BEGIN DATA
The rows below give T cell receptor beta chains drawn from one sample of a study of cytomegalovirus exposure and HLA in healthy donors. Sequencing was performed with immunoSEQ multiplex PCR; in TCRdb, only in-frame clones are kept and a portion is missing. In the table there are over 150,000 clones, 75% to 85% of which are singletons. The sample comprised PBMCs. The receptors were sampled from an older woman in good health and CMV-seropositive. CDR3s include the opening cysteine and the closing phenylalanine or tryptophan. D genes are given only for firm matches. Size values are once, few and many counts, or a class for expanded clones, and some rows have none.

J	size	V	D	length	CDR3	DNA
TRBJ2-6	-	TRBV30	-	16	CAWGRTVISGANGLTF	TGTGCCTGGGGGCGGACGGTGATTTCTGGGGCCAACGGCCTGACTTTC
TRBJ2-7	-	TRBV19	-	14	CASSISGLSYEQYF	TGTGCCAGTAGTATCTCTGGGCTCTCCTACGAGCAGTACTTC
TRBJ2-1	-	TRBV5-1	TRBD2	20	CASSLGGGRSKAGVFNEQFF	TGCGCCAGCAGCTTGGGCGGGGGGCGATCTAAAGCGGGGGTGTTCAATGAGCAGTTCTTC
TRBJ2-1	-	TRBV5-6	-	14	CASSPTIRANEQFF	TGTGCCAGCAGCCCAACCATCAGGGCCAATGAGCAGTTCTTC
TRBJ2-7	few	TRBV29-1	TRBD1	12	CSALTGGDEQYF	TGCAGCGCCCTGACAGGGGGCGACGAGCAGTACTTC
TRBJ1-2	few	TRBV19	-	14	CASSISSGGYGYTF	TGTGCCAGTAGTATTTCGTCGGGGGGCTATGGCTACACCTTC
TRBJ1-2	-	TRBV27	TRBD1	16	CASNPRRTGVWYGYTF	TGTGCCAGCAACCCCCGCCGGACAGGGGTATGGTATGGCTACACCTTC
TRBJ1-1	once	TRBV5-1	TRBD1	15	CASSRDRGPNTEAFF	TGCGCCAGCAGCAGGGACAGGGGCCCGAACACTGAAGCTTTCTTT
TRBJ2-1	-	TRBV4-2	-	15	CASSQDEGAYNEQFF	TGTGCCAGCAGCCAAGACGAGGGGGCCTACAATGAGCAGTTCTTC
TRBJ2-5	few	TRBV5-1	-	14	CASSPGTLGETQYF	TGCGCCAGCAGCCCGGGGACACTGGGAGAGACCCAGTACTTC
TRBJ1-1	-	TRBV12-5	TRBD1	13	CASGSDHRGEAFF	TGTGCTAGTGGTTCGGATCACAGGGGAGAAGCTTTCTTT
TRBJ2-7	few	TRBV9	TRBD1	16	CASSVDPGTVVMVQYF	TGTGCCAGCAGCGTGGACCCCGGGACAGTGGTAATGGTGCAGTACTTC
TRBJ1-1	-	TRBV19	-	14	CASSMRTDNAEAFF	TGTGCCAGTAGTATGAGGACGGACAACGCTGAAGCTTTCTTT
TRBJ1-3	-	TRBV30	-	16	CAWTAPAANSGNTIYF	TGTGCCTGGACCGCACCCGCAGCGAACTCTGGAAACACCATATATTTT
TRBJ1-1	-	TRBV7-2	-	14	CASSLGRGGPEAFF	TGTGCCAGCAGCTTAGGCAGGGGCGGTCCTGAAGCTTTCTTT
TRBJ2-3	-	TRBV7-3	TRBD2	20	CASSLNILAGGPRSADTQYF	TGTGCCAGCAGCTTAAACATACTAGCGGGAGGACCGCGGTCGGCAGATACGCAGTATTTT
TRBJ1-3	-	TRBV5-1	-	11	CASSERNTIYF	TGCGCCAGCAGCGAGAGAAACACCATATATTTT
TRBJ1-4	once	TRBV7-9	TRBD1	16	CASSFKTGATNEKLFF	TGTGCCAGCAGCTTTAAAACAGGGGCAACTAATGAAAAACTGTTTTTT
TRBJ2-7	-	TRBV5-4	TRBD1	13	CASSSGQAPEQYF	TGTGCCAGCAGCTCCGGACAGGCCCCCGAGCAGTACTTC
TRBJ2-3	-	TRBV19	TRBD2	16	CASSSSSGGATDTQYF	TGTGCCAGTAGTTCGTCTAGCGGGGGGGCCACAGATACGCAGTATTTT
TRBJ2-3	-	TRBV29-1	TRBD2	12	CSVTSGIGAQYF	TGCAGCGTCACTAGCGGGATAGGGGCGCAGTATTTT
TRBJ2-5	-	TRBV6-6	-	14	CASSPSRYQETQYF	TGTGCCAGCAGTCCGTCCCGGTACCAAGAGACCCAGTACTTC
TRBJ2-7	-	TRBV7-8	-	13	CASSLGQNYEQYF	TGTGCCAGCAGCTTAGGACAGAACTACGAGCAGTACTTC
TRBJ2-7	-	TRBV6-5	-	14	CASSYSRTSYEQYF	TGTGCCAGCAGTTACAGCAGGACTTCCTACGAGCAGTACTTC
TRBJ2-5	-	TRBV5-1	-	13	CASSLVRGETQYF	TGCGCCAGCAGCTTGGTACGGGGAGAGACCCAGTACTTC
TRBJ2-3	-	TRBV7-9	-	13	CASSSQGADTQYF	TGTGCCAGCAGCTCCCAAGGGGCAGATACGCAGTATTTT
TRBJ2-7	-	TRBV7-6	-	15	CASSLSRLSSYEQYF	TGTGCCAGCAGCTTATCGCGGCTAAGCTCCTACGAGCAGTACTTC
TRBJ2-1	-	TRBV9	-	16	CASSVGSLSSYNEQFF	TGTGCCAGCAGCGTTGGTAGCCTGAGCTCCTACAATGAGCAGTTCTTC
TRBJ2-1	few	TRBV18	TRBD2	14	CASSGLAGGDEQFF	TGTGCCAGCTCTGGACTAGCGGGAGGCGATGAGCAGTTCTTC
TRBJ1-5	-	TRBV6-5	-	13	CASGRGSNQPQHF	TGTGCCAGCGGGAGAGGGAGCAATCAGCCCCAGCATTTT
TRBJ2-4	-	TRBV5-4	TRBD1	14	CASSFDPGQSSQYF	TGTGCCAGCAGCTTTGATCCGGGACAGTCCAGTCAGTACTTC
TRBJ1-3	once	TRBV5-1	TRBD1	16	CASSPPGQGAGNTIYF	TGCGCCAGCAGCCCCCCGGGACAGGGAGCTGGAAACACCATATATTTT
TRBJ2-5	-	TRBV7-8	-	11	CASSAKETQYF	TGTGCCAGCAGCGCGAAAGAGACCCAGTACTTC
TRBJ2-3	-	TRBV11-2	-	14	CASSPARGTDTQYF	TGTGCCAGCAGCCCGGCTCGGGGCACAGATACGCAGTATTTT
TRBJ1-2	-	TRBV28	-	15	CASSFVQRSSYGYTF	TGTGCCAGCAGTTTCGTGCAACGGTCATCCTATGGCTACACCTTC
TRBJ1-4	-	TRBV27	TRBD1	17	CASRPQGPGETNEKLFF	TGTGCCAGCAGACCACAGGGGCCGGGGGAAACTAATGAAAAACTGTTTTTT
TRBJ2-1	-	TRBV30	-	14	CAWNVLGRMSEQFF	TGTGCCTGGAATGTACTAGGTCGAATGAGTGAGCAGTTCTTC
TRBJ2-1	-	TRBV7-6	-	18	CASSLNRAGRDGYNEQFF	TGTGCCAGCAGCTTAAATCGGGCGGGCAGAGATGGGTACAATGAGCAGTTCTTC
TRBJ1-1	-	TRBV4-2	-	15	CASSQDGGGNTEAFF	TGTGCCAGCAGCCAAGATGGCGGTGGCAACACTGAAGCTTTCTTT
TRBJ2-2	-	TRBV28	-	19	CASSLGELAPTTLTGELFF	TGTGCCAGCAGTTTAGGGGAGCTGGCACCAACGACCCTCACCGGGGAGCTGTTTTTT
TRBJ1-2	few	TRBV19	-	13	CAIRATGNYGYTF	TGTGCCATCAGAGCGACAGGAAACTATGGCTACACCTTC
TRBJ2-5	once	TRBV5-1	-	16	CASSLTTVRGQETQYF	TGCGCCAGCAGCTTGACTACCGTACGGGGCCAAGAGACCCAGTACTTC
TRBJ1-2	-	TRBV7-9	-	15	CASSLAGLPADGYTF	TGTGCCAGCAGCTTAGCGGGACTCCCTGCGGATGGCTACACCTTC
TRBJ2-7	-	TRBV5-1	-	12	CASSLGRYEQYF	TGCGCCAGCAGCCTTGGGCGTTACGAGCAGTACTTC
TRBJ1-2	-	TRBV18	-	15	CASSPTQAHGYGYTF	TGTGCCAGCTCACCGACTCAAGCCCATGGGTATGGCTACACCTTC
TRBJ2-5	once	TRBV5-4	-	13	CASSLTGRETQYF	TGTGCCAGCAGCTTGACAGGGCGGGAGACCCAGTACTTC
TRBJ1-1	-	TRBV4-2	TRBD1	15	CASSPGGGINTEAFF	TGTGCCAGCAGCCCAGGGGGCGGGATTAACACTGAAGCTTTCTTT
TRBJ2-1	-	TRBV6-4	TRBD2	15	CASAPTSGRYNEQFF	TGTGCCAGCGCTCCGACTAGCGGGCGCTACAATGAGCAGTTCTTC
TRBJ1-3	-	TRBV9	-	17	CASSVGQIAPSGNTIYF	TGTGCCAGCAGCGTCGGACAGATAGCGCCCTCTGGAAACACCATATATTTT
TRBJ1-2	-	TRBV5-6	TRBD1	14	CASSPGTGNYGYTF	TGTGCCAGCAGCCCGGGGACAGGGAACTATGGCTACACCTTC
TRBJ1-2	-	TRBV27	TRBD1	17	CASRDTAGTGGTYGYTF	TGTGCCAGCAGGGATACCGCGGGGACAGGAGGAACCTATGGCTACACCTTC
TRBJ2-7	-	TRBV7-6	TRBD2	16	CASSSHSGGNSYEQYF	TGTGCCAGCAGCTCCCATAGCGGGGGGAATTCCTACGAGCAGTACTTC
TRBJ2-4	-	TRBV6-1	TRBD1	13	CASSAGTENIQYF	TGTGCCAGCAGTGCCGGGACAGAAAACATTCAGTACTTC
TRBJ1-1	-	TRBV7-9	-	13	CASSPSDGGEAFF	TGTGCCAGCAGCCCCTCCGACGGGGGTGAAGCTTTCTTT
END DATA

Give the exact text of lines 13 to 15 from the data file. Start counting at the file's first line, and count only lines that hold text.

TRBJ1-1	-	TRBV12-5	TRBD1	13	CASGSDHRGEAFF	TGTGCTAGTGGTTCGGATCACAGGGGAGAAGCTTTCTTT
TRBJ2-7	few	TRBV9	TRBD1	16	CASSVDPGTVVMVQYF	TGTGCCAGCAGCGTGGACCCCGGGACAGTGGTAATGGTGCAGTACTTC
TRBJ1-1	-	TRBV19	-	14	CASSMRTDNAEAFF	TGTGCCAGTAGTATGAGGACGGACAACGCTGAAGCTTTCTTT